By applying the changes of variable z=xtγω and ξ=τtω, the typical time-subordination integral (2.1) is recovered from (2.3) by setting Embedded Image 2.4

(c) Unification of time-subordination mechanisms for self-similar stochastic processes

A process W(t), t≥0, is a self-similar process with self-similarity exponent H (Hurst exponent) if, for all a>0, the processes W(at) and aHW(t) have the same finite-dimensional distributions.

If the parameter a is turned into a random variable, by setting Y (τ)=W(τ) and T(t)=at, according to definitions given in §2a, so that X(t)=Y (T(t))=W(at), and by setting Embedded Image, according to definitions given in §2b, a time subordination is recovered where the parent process is a self-similar process and the operational time is simply a line with stochastic slope.

Then, in the case described above, both mechanisms, i.e. explicit time subordination with a stochastic operational time and product of random variables, can be seen as equivalent in the context of subordinated processes.

(d) The M-Wright and Lévy directing processes

Two noteworthy examples of PDFs for anomalous diffusion are obtained, despite the effective microscopic stochastic formulation, by subordination-type integral (2.1) or (2.3) of the Markovian BM, with PDF Embedded Image 2.5 and variance 〈x2〉=2t, by selecting as the PDF of the directing process either a unilateral M-Wright function, as introduced in the so-called generalized grey BM (ggBM) [1315], also called Erdélyi–Kober fractional diffusion [16, 17], or an extremal Lévy stable density, as considered in Mainardi et al. [1820]. In fact, in the former case, for 0<β≤1 and 0<α<2, it holds [16] that Embedded Image 2.6 which includes as special cases the fBM for β=1, the grey BM, in the sense of Schneider [21,22], for 0<α=β<1 and the BM for α=β=1 [23]. In the last case, for 0<α≤2, we have [9,10] Embedded Image 2.7 The function Mν (with 0<ν≤1) is the so-called M-Wright function, also called the Mainardi function, and Embedded Image is the Lévy stable density of order 0<α≤2 and asymmetry parameter Embedded Image, which is symmetric for θ=0 and one-sided on the positive semi-axis for θ=−α<1. These functions can be defined, respectively, by their Mellin transform pair (N1) as (see eqn. (6.1) in Mainardi et al. [9]) Embedded Image 2.8 and (see eqn. (5.1) in Mainardi et al. [9]) Embedded Image 2.9 Remember here that the symmetric M-Wright function and the Lévy stable density provide the Green functions of the time-fractional and the space-fractional diffusion equations, respectively [18].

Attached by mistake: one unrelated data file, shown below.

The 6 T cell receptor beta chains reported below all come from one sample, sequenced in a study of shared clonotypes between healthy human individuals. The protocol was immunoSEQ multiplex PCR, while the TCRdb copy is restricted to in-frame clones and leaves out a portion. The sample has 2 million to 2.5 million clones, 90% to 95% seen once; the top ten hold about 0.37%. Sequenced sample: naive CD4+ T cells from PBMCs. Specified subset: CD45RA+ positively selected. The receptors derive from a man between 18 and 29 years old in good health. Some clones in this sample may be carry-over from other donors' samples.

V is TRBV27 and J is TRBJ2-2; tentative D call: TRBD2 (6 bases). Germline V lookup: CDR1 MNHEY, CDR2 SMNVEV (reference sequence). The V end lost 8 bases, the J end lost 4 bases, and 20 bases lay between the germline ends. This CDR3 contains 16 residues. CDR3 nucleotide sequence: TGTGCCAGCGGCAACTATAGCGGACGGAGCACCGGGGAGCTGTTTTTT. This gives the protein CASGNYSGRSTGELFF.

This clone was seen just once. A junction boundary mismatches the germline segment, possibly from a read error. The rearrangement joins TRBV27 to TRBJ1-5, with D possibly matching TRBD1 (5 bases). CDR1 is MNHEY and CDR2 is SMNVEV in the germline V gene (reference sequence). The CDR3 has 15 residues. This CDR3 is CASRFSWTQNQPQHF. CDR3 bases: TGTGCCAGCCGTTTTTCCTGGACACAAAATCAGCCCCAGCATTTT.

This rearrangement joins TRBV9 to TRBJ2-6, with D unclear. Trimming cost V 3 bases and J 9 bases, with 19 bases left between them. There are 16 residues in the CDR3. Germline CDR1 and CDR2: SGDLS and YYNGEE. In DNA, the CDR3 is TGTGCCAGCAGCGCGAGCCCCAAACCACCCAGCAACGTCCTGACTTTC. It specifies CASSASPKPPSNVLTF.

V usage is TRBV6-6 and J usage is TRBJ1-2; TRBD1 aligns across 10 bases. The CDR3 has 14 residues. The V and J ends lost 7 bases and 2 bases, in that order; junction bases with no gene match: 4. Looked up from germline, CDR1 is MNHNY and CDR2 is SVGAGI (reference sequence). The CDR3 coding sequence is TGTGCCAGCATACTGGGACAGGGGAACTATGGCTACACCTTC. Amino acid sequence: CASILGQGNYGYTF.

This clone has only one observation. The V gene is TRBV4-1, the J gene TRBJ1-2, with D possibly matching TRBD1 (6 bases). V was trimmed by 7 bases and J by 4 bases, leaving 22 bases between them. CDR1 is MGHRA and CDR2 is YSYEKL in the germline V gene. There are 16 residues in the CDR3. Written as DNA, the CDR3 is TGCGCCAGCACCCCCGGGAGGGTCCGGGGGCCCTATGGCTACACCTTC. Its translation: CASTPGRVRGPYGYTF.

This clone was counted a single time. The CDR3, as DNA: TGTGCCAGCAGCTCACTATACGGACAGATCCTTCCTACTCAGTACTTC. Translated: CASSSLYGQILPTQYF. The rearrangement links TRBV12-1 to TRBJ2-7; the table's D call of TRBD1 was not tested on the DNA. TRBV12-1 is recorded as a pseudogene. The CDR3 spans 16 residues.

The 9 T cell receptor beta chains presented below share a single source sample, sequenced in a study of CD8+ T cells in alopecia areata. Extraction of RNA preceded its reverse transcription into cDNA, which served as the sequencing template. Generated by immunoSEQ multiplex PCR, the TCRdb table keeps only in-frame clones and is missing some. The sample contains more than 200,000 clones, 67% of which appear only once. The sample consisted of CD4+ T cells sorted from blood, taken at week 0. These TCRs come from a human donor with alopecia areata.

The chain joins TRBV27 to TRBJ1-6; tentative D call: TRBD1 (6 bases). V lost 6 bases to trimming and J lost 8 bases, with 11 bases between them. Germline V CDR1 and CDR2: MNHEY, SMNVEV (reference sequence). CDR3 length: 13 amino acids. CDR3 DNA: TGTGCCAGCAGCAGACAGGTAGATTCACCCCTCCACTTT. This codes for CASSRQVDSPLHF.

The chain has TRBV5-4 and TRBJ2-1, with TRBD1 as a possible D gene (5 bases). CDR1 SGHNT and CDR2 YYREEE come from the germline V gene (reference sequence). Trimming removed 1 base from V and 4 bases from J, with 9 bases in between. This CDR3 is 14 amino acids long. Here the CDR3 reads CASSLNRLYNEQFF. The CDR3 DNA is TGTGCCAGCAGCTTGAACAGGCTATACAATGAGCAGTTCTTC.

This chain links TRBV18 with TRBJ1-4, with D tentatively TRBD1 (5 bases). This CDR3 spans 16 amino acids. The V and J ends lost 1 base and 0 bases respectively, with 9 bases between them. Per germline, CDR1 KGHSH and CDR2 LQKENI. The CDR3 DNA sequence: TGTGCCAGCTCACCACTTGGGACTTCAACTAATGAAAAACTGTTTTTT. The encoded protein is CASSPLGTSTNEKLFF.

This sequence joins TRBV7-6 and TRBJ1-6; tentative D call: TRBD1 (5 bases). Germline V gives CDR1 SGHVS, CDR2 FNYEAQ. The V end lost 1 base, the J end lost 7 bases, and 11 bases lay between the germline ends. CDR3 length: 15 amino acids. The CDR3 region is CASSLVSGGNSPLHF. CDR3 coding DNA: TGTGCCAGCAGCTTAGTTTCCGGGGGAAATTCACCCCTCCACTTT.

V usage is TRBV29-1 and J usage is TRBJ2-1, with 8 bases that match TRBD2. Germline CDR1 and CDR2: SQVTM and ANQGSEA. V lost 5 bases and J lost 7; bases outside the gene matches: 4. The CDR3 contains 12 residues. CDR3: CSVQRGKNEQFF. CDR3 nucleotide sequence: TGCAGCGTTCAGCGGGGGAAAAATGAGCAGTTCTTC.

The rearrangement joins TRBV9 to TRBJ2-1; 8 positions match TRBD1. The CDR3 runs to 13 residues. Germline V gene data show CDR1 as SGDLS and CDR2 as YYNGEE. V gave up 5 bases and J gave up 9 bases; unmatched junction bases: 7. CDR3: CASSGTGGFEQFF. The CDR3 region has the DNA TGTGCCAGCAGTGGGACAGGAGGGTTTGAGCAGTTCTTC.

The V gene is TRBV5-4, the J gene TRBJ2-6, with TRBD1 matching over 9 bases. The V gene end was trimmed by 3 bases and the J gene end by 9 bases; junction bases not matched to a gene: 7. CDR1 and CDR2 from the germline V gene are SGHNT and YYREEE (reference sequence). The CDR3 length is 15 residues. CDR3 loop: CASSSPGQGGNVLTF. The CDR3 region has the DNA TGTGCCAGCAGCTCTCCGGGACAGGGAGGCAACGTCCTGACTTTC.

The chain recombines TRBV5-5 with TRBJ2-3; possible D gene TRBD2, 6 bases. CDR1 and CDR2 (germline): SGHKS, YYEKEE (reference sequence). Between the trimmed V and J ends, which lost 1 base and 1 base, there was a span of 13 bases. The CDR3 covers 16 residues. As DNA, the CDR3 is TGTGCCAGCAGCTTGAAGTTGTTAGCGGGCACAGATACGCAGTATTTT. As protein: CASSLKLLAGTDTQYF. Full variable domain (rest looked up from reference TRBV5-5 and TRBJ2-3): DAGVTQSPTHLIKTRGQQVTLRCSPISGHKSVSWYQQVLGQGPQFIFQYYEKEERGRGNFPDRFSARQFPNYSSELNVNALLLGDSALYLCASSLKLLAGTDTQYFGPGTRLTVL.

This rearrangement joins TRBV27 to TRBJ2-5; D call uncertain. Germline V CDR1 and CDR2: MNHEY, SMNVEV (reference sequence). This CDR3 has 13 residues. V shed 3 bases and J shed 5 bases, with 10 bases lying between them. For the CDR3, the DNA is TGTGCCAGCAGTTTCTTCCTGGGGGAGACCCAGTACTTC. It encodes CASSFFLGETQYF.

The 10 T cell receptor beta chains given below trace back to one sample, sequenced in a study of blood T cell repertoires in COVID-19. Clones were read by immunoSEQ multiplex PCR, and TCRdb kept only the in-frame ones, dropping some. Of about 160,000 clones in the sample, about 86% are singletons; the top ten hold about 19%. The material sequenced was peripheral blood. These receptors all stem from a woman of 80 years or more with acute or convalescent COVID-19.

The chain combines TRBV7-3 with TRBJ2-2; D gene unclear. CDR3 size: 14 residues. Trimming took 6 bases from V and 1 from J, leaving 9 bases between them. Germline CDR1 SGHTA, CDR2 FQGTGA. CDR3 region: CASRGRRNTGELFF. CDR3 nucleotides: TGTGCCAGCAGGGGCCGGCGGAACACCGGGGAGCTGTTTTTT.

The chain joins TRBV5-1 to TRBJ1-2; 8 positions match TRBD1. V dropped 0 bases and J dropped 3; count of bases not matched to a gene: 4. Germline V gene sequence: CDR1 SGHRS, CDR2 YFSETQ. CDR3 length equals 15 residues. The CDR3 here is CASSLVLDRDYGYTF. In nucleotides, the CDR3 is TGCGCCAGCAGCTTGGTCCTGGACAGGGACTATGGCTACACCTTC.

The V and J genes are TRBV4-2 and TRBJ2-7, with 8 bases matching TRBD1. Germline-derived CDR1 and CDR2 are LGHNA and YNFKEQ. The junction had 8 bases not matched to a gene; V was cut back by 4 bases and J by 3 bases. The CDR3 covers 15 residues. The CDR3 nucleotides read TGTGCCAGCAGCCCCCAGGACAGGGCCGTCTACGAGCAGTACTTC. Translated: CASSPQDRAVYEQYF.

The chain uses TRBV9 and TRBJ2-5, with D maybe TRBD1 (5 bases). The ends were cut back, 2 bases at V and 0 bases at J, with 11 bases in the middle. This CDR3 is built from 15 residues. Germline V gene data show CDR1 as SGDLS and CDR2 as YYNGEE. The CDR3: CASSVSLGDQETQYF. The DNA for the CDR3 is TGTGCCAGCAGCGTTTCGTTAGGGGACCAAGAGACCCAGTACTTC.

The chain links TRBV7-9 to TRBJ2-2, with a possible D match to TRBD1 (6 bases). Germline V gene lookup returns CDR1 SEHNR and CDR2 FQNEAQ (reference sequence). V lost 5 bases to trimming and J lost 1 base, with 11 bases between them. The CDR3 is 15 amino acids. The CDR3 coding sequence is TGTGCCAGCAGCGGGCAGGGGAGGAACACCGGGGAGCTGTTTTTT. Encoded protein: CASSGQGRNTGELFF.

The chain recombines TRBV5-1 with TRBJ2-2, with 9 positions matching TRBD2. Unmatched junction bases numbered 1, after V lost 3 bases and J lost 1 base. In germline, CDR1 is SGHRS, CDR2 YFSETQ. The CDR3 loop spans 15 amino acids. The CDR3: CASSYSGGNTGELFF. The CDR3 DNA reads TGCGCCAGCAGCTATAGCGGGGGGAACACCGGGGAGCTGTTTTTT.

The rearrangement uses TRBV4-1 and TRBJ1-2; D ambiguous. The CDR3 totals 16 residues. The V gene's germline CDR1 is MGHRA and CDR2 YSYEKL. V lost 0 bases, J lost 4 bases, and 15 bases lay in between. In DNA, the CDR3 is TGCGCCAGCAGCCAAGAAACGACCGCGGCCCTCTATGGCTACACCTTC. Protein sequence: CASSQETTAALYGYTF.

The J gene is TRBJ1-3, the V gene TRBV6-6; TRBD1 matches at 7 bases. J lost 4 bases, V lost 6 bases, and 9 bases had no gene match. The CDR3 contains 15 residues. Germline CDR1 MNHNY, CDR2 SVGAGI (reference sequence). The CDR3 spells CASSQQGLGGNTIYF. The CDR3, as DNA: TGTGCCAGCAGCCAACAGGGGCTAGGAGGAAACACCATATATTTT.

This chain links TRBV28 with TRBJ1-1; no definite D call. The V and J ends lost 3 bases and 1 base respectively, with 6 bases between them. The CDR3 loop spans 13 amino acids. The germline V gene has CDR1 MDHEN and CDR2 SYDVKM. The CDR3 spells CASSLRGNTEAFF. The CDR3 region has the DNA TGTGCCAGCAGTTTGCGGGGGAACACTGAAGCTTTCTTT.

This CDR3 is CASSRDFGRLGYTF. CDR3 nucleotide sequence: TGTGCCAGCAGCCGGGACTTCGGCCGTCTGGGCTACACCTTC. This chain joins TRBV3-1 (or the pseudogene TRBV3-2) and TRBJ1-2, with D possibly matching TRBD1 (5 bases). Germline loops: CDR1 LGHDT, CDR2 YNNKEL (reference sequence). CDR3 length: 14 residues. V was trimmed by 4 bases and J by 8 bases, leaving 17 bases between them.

3. Two-particle anomalous diffusion

The problem of two-particle diffusion can be restated taking into account the single-particle motion and the relative separation between the particles. In terms of the PDF, this means that p(x1,x2;t) dx1 dx2=p(x,δr;t) dx dδr, after introducing the variable x1=x and x2=xδr.

However, following the turbulent dispersion literature [24,25], the problem of two-particle diffusion can be analysed in terms of the particle separation δr=x1x2 and of the centre-of-mass position xCM=(x1+x2)/2 that, for mathematical convenience (i.e. the Jacobian of the variable transformation is equal to 1), are transformed into: Embedded Image and Embedded Image.

Because the two particles are identical, it holds that Embedded Image and in general their motion is correlated 〈x1x2〉=σ2ρ, then the joint Gaussian PDF is Embedded Image 3.1 so that Embedded Image and the following three normalization conditions hold: Embedded Image, Embedded Image and Embedded Image. From (3.1), it follows that 〈Δ2〉=σ2(1−ρ) and 〈Σ2〉=σ2(1+ρ).

Assuming that, before the Einstein regime, i.e. σ2=2t for t≫1, the trajectories x1 and x2 follow a fBM, then the same holds for x, and assuming also that the correlation function decreases in time according to a power law then Embedded Image 3.2